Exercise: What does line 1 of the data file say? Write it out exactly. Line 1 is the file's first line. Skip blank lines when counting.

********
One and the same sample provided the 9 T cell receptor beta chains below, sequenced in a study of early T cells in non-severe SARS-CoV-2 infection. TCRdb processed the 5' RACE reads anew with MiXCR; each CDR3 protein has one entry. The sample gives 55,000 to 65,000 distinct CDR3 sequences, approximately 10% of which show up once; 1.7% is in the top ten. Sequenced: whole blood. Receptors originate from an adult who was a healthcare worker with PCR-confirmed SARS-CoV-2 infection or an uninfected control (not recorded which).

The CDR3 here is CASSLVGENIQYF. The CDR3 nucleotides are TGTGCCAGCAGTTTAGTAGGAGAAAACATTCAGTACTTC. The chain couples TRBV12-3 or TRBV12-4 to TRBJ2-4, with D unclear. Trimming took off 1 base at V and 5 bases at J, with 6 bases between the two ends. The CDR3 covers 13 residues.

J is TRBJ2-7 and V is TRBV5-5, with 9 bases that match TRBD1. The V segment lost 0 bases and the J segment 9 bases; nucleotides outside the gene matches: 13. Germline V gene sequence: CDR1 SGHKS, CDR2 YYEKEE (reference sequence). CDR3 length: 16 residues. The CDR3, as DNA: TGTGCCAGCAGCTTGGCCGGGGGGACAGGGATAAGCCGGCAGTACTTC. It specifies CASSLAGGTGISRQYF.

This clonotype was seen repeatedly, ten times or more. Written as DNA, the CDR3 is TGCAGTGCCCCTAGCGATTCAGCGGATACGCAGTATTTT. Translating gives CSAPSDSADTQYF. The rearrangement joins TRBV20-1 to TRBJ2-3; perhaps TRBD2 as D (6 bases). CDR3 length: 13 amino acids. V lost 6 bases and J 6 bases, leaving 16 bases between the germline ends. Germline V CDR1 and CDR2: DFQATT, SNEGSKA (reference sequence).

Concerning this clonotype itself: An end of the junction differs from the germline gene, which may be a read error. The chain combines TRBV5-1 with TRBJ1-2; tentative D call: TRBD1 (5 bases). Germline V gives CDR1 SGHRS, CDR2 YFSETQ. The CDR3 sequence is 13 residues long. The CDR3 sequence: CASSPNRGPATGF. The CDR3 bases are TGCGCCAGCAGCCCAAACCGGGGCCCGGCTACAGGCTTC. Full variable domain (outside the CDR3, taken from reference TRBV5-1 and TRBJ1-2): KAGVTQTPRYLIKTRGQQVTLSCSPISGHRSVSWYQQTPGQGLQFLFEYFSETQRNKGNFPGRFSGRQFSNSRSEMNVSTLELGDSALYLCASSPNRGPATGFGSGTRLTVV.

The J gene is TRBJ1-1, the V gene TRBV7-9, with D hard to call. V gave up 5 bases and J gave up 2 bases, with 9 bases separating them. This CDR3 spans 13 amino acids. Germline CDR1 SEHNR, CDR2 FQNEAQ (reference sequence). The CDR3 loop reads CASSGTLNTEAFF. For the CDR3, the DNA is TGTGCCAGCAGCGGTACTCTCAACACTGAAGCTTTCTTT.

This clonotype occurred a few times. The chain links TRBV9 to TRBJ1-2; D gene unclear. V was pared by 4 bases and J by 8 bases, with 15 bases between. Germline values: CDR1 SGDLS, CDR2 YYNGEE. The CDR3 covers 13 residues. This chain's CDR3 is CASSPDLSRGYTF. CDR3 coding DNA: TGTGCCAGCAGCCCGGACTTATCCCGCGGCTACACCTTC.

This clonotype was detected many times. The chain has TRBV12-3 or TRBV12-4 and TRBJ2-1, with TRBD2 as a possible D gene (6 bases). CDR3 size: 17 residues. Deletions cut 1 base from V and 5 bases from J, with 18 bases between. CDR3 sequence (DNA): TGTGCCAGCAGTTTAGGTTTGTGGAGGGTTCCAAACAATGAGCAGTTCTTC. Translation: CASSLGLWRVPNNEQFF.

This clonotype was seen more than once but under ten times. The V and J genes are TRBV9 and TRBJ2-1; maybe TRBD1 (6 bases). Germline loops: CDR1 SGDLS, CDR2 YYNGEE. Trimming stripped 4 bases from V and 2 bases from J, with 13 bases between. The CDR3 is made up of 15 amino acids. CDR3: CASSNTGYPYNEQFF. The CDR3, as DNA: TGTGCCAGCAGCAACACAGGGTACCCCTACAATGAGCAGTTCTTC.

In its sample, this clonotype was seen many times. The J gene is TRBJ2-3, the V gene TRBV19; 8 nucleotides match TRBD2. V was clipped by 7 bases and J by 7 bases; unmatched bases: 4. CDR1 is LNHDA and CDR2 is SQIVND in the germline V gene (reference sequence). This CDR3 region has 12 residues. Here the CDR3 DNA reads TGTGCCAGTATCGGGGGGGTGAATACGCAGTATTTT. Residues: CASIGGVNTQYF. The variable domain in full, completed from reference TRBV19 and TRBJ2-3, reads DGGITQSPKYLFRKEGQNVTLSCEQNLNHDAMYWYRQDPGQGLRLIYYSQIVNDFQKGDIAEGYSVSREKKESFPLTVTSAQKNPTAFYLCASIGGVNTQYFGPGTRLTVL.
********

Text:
One and the same sample provided the 9 T cell receptor beta chains below, sequenced in a study of early T cells in non-severe SARS-CoV-2 infection. TCRdb processed the 5' RACE reads anew with MiXCR; each CDR3 protein has one entry. The sample gives 55,000 to 65,000 distinct CDR3 sequences, approximately 10% of which show up once; 1.7% is in the top ten. Sequenced: whole blood. Receptors originate from an adult who was a healthcare worker with PCR-confirmed SARS-CoV-2 infection or an uninfected control (not recorded which).